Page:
The hardest goodbye to your dog
For the longest time, I dreaded the day we would need to put down our golden retriever, Tucker. Just thinking about it would fill my eyes with tears. I would think, “How can I live knowing he is no longer with us?” It was an extremely uncomfortable thought, and having been through a loss like it before, I deeply feared the event that was inevitable in my life.
Dogs are with us only for a short while. It’s not fair. It’s not fair that they come into our lives and make us love them so much, and then just as we have created so many fantastic memories, they get old, tired and sore. They always leave us too soon. When they leave us, it’s like losing a child or a sibling. At least for me, that’s how it feels.
Dogs are such lovable creatures. A dog’s main goal is to please you. Your happiness makes their day! You develop the most special relationship–something that will never be replaced, not by another person, not by another dog. It’s one-of-a-kind.
Making the heart wrenching decision to say goodbye is the worst. You question it. Maybe make the appointment, then cancel. You’re waiting for the sign that it’s time. Should it be when he can no longer stand up? Or when he starts to go potty in the house? When he refuses to eat? You’re hoping your dog gives you some sort of sign so that you can justify your actions. In the back of your mind, you wish he would just choose his own time.
Tucker (whom I actually called Beau or Beaubi since I tend to develop quirky nicknames for my pets) is the second dog I’ve had to say goodbye to in my life. The first dog was a golden retriever named Duke. It doesn’t get easier, and the guilt doesn’t go away.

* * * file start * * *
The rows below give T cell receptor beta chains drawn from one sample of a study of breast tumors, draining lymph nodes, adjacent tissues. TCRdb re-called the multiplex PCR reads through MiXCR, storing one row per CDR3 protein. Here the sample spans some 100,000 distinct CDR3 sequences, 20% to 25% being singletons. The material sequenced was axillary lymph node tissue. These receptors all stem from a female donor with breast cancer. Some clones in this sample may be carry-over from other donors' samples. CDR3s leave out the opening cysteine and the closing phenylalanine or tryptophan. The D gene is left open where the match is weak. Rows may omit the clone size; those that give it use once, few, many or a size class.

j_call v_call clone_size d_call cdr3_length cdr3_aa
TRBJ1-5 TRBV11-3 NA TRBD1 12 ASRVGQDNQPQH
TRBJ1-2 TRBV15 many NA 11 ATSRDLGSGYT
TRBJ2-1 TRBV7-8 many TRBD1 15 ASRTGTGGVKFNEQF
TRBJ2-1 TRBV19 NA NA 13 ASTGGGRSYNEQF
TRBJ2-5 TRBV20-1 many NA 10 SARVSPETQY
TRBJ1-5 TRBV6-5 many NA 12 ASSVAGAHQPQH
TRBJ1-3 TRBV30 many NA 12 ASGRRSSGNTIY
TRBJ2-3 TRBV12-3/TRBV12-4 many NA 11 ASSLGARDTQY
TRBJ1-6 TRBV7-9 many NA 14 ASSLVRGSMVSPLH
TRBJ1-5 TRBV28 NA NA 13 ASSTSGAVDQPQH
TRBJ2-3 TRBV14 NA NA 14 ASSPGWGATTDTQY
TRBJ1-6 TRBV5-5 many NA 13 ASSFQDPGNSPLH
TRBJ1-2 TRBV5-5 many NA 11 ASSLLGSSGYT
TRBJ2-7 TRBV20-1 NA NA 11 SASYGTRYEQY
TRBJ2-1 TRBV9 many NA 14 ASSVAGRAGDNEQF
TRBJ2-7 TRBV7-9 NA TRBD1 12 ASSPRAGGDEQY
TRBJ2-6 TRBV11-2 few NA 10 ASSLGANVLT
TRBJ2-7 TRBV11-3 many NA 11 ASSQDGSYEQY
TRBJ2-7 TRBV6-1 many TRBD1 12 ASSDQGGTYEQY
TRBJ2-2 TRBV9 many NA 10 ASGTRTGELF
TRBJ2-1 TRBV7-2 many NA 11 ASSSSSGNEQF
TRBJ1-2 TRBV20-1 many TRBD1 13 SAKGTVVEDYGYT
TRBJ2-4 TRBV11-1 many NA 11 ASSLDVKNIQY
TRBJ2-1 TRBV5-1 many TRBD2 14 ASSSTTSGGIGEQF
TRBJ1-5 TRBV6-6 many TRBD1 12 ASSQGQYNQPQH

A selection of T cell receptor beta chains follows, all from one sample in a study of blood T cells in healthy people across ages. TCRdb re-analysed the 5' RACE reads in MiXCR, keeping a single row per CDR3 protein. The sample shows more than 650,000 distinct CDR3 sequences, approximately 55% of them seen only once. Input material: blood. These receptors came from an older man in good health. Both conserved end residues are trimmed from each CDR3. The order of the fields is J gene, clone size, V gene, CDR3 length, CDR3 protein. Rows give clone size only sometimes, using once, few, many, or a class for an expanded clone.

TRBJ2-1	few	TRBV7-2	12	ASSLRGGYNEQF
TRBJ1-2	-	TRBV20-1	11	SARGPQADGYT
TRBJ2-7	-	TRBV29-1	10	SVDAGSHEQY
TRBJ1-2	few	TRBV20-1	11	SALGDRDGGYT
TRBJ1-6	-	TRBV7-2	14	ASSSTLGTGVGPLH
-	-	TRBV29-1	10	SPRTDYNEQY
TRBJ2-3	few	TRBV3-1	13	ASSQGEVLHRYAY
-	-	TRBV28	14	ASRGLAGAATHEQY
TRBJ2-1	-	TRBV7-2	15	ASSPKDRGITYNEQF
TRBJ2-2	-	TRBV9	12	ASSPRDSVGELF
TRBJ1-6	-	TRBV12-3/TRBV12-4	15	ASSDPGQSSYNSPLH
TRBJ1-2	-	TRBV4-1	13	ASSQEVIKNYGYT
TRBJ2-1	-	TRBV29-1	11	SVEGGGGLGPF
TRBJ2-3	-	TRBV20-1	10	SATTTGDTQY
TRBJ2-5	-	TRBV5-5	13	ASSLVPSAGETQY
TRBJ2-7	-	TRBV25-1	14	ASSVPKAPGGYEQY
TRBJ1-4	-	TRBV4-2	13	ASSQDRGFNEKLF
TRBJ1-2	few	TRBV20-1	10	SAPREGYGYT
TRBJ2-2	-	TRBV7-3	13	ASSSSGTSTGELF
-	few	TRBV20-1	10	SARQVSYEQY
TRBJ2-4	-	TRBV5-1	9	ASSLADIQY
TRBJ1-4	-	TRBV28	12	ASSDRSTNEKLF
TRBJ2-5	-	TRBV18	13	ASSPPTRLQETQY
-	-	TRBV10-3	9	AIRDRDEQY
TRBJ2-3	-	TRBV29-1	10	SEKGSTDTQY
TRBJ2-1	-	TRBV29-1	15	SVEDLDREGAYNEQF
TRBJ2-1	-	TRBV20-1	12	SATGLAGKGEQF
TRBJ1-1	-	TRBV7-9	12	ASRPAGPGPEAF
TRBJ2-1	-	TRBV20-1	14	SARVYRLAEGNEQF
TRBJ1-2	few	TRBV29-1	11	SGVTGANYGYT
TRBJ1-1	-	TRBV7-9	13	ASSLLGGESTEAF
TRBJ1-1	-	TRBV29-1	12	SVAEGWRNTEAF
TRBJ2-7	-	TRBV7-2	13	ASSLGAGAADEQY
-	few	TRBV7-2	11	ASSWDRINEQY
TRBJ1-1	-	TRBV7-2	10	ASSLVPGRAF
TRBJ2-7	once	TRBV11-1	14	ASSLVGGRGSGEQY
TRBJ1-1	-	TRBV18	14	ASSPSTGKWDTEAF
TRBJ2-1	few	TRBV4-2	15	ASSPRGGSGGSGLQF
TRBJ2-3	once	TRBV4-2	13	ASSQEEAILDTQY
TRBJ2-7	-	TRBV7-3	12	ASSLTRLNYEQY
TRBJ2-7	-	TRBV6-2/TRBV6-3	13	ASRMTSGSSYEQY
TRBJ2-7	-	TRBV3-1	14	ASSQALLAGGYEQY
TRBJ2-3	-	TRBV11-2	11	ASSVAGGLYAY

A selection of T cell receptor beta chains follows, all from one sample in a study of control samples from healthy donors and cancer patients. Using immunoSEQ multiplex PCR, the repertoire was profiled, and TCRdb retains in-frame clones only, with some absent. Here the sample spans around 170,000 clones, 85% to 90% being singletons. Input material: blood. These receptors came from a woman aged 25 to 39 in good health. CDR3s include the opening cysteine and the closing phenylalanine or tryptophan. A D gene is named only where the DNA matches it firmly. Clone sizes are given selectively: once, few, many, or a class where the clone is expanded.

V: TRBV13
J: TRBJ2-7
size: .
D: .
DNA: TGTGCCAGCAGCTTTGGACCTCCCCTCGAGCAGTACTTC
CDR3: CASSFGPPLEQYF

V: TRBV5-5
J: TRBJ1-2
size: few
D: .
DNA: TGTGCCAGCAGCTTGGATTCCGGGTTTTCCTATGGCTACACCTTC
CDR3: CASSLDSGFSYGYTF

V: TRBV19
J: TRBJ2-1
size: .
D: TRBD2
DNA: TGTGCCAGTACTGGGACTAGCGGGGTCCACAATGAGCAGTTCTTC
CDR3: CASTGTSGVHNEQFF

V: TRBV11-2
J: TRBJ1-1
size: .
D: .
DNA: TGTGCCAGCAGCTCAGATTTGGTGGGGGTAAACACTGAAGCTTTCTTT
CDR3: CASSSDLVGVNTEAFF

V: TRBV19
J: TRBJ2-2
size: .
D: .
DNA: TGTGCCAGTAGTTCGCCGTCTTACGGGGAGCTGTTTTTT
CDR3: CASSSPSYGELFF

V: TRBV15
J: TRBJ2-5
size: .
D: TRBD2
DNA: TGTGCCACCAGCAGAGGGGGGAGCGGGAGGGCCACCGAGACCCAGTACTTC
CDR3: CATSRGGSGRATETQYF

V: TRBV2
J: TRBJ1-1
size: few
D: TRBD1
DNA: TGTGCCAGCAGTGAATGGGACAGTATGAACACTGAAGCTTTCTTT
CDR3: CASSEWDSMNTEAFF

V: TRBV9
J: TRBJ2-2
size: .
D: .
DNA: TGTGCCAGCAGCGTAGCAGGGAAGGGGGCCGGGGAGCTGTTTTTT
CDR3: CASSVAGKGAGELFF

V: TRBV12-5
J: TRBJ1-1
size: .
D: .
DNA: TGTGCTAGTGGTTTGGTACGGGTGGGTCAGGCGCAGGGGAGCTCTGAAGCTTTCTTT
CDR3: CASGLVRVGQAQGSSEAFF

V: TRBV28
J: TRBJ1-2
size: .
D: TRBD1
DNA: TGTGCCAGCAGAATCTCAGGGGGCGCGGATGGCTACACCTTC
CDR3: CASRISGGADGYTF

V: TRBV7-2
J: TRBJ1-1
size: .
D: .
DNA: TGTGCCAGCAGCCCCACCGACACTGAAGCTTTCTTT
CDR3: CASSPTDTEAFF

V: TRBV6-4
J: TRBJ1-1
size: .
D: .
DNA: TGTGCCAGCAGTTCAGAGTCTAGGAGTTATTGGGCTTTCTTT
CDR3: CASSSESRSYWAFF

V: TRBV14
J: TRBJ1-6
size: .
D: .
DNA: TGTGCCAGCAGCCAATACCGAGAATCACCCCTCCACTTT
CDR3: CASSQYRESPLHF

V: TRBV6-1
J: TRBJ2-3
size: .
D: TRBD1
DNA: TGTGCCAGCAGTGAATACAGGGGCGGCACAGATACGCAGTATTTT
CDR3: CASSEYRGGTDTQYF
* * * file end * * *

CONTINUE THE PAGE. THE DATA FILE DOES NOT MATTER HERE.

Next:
Tucker lived with my parents and was with me all through my 20s. While he was technically their dog, he was my baby. I raised him the summer before my sophomore year of college. I got up with him every night when he was a little pup. And let me tell you, he became a little duckling that truly thought I was his mother! Leaving for college in the fall was tough, but I was able to develop a bond with him that would last his entire life.
I look back on all those years and remember the moments I spent with Beaubi. He was my rock throughout my twenties. All the ups and downs. When I would cry (in secret), he would put all his weight on me and lick those tears away. He also did so many things that still make me smile.
When it’s time to say goodbye, you put a bookmark in your story, but you never get to finish it. Making memories is over. After it happens, this feeling of loss is overwhelming. Your dog is gone, but to top it off, you’re losing the opportunity for anything new in that path of your life. And I just want to keep writing pages of that story.
Dogs come and go too quickly. They are around just long enough to hit some major milestones in our lives. Then it’s their time to move on. Their unconditional love is so powerful and all you hope is that they know how much you love them in return.